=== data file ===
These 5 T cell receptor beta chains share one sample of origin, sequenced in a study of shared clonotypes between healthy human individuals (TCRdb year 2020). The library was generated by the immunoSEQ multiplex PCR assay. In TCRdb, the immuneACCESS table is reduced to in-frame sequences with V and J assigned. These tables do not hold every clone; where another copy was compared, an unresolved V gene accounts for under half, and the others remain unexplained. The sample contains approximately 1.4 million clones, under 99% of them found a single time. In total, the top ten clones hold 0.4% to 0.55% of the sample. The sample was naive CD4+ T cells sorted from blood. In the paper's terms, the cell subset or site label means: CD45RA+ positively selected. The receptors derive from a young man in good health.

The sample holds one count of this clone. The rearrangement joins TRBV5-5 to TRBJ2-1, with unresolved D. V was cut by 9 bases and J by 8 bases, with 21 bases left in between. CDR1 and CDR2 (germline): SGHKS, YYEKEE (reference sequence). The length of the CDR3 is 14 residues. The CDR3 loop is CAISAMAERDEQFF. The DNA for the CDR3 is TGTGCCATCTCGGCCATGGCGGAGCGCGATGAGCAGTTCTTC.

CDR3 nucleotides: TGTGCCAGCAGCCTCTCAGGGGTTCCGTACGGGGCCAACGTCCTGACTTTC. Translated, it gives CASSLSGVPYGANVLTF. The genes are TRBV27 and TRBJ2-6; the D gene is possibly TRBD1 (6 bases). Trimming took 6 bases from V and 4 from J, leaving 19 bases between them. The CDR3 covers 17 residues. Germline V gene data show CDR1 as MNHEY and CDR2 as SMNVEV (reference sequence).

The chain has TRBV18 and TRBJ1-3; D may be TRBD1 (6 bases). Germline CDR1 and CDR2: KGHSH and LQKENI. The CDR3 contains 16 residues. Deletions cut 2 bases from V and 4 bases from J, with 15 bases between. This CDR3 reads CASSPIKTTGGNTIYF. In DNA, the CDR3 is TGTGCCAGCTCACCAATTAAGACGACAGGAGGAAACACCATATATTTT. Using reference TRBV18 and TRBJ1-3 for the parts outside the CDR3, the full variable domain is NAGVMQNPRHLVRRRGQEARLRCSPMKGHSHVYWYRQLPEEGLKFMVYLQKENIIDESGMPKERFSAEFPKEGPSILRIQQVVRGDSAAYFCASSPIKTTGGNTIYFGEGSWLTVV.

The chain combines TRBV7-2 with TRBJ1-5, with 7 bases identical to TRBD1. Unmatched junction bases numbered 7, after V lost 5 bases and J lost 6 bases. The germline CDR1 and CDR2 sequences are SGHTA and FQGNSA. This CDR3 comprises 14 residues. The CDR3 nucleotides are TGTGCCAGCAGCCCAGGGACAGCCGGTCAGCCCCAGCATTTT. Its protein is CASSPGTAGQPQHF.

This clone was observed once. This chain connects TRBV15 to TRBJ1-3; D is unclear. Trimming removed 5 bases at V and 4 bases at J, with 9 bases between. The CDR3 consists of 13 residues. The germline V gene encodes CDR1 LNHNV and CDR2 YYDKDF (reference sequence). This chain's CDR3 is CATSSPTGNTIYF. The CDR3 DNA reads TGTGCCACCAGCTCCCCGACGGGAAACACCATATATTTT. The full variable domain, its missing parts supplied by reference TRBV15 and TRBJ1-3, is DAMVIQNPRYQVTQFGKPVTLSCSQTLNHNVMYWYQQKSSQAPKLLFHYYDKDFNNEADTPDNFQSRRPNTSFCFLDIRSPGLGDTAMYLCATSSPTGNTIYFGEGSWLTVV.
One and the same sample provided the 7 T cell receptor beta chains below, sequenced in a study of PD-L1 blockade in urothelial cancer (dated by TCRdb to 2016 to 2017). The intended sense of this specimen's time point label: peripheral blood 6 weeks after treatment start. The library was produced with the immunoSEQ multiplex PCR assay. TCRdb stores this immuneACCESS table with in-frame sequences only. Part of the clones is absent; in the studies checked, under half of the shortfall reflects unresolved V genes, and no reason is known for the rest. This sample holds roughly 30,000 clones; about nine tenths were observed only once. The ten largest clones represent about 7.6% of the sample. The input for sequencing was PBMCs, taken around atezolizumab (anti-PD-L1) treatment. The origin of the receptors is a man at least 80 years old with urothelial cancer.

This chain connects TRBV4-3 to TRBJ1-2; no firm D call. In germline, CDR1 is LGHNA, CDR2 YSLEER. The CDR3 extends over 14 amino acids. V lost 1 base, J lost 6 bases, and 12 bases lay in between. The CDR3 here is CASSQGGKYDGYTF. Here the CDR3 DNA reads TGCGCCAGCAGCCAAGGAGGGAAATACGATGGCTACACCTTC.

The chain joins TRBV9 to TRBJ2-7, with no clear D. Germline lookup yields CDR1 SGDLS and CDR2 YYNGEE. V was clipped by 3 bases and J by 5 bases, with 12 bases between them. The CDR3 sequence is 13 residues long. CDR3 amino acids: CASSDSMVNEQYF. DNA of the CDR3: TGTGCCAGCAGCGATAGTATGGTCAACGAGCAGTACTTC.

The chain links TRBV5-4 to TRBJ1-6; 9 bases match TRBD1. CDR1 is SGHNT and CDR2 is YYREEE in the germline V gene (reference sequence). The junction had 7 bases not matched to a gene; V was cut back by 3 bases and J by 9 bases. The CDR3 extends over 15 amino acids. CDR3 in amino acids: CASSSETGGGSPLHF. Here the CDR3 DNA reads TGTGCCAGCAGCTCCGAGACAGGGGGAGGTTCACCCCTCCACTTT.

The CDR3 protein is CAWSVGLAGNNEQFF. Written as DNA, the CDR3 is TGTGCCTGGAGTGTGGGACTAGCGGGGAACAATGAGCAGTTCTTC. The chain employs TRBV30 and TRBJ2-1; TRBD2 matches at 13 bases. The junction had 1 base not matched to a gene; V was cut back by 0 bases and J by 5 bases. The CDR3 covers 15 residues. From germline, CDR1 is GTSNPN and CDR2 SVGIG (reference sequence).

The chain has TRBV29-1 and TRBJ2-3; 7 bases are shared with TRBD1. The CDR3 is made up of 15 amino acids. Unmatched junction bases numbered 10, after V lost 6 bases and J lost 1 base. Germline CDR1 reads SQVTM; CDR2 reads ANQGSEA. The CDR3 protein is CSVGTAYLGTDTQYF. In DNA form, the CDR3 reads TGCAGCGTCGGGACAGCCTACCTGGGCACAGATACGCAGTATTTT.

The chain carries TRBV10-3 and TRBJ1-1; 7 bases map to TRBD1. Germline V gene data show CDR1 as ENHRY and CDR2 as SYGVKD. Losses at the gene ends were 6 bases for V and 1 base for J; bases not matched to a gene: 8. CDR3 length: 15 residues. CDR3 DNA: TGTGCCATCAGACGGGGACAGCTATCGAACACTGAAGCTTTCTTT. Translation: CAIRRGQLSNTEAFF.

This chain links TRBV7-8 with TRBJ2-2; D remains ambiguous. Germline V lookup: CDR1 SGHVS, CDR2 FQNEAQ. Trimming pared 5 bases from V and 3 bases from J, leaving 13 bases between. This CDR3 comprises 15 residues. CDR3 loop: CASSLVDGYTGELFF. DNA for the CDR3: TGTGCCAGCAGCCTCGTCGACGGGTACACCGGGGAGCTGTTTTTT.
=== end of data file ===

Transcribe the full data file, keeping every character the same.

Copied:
These 5 T cell receptor beta chains share one sample of origin, sequenced in a study of shared clonotypes between healthy human individuals (TCRdb year 2020). The library was generated by the immunoSEQ multiplex PCR assay. In TCRdb, the immuneACCESS table is reduced to in-frame sequences with V and J assigned. These tables do not hold every clone; where another copy was compared, an unresolved V gene accounts for under half, and the others remain unexplained. The sample contains approximately 1.4 million clones, under 99% of them found a single time. In total, the top ten clones hold 0.4% to 0.55% of the sample. The sample was naive CD4+ T cells sorted from blood. In the paper's terms, the cell subset or site label means: CD45RA+ positively selected. The receptors derive from a young man in good health.

The sample holds one count of this clone. The rearrangement joins TRBV5-5 to TRBJ2-1, with unresolved D. V was cut by 9 bases and J by 8 bases, with 21 bases left in between. CDR1 and CDR2 (germline): SGHKS, YYEKEE (reference sequence). The length of the CDR3 is 14 residues. The CDR3 loop is CAISAMAERDEQFF. The DNA for the CDR3 is TGTGCCATCTCGGCCATGGCGGAGCGCGATGAGCAGTTCTTC.

CDR3 nucleotides: TGTGCCAGCAGCCTCTCAGGGGTTCCGTACGGGGCCAACGTCCTGACTTTC. Translated, it gives CASSLSGVPYGANVLTF. The genes are TRBV27 and TRBJ2-6; the D gene is possibly TRBD1 (6 bases). Trimming took 6 bases from V and 4 from J, leaving 19 bases between them. The CDR3 covers 17 residues. Germline V gene data show CDR1 as MNHEY and CDR2 as SMNVEV (reference sequence).

The chain has TRBV18 and TRBJ1-3; D may be TRBD1 (6 bases). Germline CDR1 and CDR2: KGHSH and LQKENI. The CDR3 contains 16 residues. Deletions cut 2 bases from V and 4 bases from J, with 15 bases between. This CDR3 reads CASSPIKTTGGNTIYF. In DNA, the CDR3 is TGTGCCAGCTCACCAATTAAGACGACAGGAGGAAACACCATATATTTT. Using reference TRBV18 and TRBJ1-3 for the parts outside the CDR3, the full variable domain is NAGVMQNPRHLVRRRGQEARLRCSPMKGHSHVYWYRQLPEEGLKFMVYLQKENIIDESGMPKERFSAEFPKEGPSILRIQQVVRGDSAAYFCASSPIKTTGGNTIYFGEGSWLTVV.

The chain combines TRBV7-2 with TRBJ1-5, with 7 bases identical to TRBD1. Unmatched junction bases numbered 7, after V lost 5 bases and J lost 6 bases. The germline CDR1 and CDR2 sequences are SGHTA and FQGNSA. This CDR3 comprises 14 residues. The CDR3 nucleotides are TGTGCCAGCAGCCCAGGGACAGCCGGTCAGCCCCAGCATTTT. Its protein is CASSPGTAGQPQHF.

This clone was observed once. This chain connects TRBV15 to TRBJ1-3; D is unclear. Trimming removed 5 bases at V and 4 bases at J, with 9 bases between. The CDR3 consists of 13 residues. The germline V gene encodes CDR1 LNHNV and CDR2 YYDKDF (reference sequence). This chain's CDR3 is CATSSPTGNTIYF. The CDR3 DNA reads TGTGCCACCAGCTCCCCGACGGGAAACACCATATATTTT. The full variable domain, its missing parts supplied by reference TRBV15 and TRBJ1-3, is DAMVIQNPRYQVTQFGKPVTLSCSQTLNHNVMYWYQQKSSQAPKLLFHYYDKDFNNEADTPDNFQSRRPNTSFCFLDIRSPGLGDTAMYLCATSSPTGNTIYFGEGSWLTVV.
One and the same sample provided the 7 T cell receptor beta chains below, sequenced in a study of PD-L1 blockade in urothelial cancer (dated by TCRdb to 2016 to 2017). The intended sense of this specimen's time point label: peripheral blood 6 weeks after treatment start. The library was produced with the immunoSEQ multiplex PCR assay. TCRdb stores this immuneACCESS table with in-frame sequences only. Part of the clones is absent; in the studies checked, under half of the shortfall reflects unresolved V genes, and no reason is known for the rest. This sample holds roughly 30,000 clones; about nine tenths were observed only once. The ten largest clones represent about 7.6% of the sample. The input for sequencing was PBMCs, taken around atezolizumab (anti-PD-L1) treatment. The origin of the receptors is a man at least 80 years old with urothelial cancer.

This chain connects TRBV4-3 to TRBJ1-2; no firm D call. In germline, CDR1 is LGHNA, CDR2 YSLEER. The CDR3 extends over 14 amino acids. V lost 1 base, J lost 6 bases, and 12 bases lay in between. The CDR3 here is CASSQGGKYDGYTF. Here the CDR3 DNA reads TGCGCCAGCAGCCAAGGAGGGAAATACGATGGCTACACCTTC.

The chain joins TRBV9 to TRBJ2-7, with no clear D. Germline lookup yields CDR1 SGDLS and CDR2 YYNGEE. V was clipped by 3 bases and J by 5 bases, with 12 bases between them. The CDR3 sequence is 13 residues long. CDR3 amino acids: CASSDSMVNEQYF. DNA of the CDR3: TGTGCCAGCAGCGATAGTATGGTCAACGAGCAGTACTTC.

The chain links TRBV5-4 to TRBJ1-6; 9 bases match TRBD1. CDR1 is SGHNT and CDR2 is YYREEE in the germline V gene (reference sequence). The junction had 7 bases not matched to a gene; V was cut back by 3 bases and J by 9 bases. The CDR3 extends over 15 amino acids. CDR3 in amino acids: CASSSETGGGSPLHF. Here the CDR3 DNA reads TGTGCCAGCAGCTCCGAGACAGGGGGAGGTTCACCCCTCCACTTT.

The CDR3 protein is CAWSVGLAGNNEQFF. Written as DNA, the CDR3 is TGTGCCTGGAGTGTGGGACTAGCGGGGAACAATGAGCAGTTCTTC. The chain employs TRBV30 and TRBJ2-1; TRBD2 matches at 13 bases. The junction had 1 base not matched to a gene; V was cut back by 0 bases and J by 5 bases. The CDR3 covers 15 residues. From germline, CDR1 is GTSNPN and CDR2 SVGIG (reference sequence).

The chain has TRBV29-1 and TRBJ2-3; 7 bases are shared with TRBD1. The CDR3 is made up of 15 amino acids. Unmatched junction bases numbered 10, after V lost 6 bases and J lost 1 base. Germline CDR1 reads SQVTM; CDR2 reads ANQGSEA. The CDR3 protein is CSVGTAYLGTDTQYF. In DNA form, the CDR3 reads TGCAGCGTCGGGACAGCCTACCTGGGCACAGATACGCAGTATTTT.

The chain carries TRBV10-3 and TRBJ1-1; 7 bases map to TRBD1. Germline V gene data show CDR1 as ENHRY and CDR2 as SYGVKD. Losses at the gene ends were 6 bases for V and 1 base for J; bases not matched to a gene: 8. CDR3 length: 15 residues. CDR3 DNA: TGTGCCATCAGACGGGGACAGCTATCGAACACTGAAGCTTTCTTT. Translation: CAIRRGQLSNTEAFF.

This chain links TRBV7-8 with TRBJ2-2; D remains ambiguous. Germline V lookup: CDR1 SGHVS, CDR2 FQNEAQ. Trimming pared 5 bases from V and 3 bases from J, leaving 13 bases between. This CDR3 comprises 15 residues. CDR3 loop: CASSLVDGYTGELFF. DNA for the CDR3: TGTGCCAGCAGCCTCGTCGACGGGTACACCGGGGAGCTGTTTTTT.